If you are a regular reader of Beyond Lean, you may know that my wife has her own small business. It is just her and I. She runs the business 24/7 and I help where I can on nights and weekends.
Both of us have learned about a wide range of business aspects over the last couple of years from her small business. My wife has a background in marketing, but has learned a lot about IT and web design, materials, costing, production of a consistent product, using data to determine what the customers like and a lot more.
I have been working quite a bit with display booth setup and teardown (quick changeovers), preparing raw materials for usage and investment decisions.
When owning and running a small business a person can see everything from end-to-end. How a packaging decision can affect sales? How does shelf life of a product have an effect on the quality? How do certain ingredients react when mixing for production? Do they cause immediate quality issues? Do they cause quality issues over time?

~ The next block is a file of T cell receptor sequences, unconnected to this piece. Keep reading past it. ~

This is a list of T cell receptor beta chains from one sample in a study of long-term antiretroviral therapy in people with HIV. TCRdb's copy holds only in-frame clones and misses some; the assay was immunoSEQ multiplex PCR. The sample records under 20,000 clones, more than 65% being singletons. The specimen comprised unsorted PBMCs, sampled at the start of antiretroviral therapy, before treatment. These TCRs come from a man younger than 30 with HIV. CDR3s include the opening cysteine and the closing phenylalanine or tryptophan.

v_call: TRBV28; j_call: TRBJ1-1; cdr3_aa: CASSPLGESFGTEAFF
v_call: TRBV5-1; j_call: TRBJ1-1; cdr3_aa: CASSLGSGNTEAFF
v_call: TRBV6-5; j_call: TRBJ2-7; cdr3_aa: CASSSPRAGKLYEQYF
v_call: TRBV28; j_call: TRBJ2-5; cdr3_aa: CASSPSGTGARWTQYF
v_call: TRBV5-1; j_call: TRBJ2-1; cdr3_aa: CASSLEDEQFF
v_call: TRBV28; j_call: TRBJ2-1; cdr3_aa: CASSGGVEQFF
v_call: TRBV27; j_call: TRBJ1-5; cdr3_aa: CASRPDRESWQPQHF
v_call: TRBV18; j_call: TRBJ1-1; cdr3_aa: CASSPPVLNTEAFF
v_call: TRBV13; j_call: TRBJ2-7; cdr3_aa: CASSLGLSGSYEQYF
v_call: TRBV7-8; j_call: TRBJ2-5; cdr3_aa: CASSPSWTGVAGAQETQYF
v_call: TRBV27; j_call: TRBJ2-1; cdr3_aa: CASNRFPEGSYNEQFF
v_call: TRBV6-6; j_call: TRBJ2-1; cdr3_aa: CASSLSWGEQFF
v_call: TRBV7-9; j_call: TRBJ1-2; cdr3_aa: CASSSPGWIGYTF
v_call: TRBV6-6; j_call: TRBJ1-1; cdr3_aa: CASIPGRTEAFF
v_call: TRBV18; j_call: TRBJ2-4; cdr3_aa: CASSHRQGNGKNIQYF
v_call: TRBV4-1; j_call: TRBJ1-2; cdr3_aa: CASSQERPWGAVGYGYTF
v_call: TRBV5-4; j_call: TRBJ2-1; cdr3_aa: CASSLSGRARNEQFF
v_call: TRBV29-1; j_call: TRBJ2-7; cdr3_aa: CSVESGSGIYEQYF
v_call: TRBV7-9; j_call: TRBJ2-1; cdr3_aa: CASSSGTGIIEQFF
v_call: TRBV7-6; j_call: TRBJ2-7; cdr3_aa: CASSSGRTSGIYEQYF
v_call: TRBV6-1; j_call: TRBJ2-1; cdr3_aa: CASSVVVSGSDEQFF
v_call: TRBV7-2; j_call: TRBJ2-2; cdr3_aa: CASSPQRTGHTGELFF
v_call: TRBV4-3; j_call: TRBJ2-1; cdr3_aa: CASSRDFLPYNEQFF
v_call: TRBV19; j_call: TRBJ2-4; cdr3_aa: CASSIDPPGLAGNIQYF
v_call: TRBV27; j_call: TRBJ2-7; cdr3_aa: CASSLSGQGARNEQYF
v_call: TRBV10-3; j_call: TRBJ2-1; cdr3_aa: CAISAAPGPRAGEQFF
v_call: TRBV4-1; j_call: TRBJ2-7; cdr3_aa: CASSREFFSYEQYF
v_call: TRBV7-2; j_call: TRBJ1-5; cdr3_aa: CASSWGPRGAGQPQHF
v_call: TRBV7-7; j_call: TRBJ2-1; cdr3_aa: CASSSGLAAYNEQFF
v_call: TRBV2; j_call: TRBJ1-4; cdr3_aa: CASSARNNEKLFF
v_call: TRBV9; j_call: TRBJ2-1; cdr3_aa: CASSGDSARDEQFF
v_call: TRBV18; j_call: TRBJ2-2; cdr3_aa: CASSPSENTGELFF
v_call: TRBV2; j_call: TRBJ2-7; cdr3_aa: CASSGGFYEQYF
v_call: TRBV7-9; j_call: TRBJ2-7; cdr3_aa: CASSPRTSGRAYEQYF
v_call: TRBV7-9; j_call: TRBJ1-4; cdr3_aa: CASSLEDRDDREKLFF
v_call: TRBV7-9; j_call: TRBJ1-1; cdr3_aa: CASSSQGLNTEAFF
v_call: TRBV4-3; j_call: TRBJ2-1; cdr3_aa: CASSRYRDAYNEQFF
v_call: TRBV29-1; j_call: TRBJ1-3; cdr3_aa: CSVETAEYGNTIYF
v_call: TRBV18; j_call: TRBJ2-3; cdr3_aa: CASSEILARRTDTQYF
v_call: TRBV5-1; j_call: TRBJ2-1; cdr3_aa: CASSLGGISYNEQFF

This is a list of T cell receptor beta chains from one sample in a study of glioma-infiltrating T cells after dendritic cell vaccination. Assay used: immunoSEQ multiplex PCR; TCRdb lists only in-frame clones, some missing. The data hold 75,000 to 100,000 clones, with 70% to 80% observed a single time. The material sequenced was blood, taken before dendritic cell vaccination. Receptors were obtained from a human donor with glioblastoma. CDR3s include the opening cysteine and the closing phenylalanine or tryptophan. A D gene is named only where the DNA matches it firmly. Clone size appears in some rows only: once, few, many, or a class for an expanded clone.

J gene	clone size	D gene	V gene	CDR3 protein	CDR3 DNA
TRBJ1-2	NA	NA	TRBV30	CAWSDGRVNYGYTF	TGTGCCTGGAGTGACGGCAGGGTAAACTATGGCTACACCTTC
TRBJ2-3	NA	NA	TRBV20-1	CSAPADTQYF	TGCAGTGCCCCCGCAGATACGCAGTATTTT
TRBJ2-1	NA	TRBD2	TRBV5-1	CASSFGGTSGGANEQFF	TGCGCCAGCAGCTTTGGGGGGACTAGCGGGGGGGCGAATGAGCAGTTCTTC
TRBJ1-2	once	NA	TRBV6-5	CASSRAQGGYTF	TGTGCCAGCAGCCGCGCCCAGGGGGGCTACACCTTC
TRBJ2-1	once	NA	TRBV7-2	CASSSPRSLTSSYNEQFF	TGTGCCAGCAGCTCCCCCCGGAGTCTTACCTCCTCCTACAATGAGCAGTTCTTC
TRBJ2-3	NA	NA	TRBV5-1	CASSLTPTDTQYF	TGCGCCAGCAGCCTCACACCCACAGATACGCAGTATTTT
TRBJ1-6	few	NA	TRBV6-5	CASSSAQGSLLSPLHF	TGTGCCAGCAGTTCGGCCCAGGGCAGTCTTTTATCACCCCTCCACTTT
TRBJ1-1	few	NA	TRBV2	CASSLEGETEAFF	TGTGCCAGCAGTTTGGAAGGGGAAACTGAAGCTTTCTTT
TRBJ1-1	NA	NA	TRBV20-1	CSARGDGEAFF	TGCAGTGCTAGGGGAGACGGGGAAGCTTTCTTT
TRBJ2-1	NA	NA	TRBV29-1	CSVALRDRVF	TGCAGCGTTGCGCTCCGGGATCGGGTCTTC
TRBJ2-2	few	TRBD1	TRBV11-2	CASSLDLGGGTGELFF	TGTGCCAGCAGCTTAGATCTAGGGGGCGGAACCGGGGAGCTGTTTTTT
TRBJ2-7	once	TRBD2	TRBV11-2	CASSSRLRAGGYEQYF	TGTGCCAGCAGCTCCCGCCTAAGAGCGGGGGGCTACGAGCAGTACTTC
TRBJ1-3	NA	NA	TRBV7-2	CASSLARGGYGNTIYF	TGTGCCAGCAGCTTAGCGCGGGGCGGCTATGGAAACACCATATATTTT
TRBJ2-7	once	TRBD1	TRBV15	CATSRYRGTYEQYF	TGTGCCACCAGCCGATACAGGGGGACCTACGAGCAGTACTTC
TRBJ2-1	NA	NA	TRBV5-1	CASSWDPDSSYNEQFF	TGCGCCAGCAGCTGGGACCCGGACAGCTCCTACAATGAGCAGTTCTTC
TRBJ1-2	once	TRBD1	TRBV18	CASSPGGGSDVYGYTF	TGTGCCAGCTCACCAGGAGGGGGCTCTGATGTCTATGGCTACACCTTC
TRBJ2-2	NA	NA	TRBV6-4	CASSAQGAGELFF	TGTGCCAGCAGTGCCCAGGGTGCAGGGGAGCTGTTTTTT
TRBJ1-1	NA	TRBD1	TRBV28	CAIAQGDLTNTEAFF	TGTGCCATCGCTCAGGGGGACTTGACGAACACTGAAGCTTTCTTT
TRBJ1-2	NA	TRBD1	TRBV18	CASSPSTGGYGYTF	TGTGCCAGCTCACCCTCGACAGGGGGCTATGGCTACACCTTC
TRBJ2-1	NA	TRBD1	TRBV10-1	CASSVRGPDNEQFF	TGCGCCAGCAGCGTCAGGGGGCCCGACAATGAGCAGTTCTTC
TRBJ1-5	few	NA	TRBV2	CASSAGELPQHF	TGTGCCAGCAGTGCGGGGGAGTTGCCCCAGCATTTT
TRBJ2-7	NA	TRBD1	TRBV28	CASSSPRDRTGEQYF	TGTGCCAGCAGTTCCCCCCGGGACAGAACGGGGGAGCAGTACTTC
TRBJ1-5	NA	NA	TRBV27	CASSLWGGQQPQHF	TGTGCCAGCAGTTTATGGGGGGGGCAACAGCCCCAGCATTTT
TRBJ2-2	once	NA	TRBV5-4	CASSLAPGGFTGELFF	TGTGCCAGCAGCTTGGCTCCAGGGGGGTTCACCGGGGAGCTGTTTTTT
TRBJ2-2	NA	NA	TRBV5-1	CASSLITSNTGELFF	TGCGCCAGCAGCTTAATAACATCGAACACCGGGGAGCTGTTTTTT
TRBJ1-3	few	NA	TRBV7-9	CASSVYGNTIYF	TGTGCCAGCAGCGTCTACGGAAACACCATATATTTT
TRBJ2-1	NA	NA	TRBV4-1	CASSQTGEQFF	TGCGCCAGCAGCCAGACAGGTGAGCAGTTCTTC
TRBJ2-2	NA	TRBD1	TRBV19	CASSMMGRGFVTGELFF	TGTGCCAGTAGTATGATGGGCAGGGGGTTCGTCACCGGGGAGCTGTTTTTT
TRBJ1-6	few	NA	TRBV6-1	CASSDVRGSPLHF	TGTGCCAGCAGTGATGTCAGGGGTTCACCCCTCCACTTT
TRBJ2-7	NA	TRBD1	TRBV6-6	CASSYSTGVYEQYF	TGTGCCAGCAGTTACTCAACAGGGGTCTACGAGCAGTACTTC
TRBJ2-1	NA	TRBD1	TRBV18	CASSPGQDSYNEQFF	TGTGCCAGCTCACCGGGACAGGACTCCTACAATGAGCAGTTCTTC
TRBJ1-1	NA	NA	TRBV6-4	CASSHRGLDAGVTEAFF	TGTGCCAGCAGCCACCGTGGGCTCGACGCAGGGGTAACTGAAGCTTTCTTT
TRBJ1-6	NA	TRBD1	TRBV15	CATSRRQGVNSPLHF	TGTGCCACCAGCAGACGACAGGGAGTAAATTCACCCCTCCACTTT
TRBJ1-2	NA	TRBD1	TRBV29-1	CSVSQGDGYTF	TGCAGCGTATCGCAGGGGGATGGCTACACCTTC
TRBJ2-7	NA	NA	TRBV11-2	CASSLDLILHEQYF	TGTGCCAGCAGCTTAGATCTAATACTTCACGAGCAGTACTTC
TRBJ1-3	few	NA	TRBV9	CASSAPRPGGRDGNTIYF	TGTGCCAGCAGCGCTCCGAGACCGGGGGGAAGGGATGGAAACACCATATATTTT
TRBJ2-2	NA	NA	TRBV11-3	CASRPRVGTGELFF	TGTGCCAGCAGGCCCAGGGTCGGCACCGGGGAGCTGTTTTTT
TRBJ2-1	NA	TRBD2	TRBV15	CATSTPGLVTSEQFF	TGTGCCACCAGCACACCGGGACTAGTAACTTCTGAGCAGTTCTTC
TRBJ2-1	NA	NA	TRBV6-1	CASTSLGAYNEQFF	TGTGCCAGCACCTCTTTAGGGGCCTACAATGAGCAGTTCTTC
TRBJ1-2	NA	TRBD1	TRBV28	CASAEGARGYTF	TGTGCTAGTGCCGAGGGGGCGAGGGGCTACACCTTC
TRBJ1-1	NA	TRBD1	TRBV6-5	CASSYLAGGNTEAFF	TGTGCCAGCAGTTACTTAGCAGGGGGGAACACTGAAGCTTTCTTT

In our experience, we have seen how lean thinking can be more natural for a small business. There is more of a concern about inventory and cash on hand, so there are many decisions that go into building to stock or building to order. Using visual management to make things easier to see when work needs to be done or not. I have some examples from my wife’s business that I will post at a later date as well as examples I have posted in the past.
I have learned numerous things from working with my wife in her small business that I carry on to my other job as lessons to apply.
Owning a small business is very hard work. You have to learn about things that don’t necessarily interest you, but if you want to be successful you have to get it done. In the end, it can be very rewarding and extremely educational.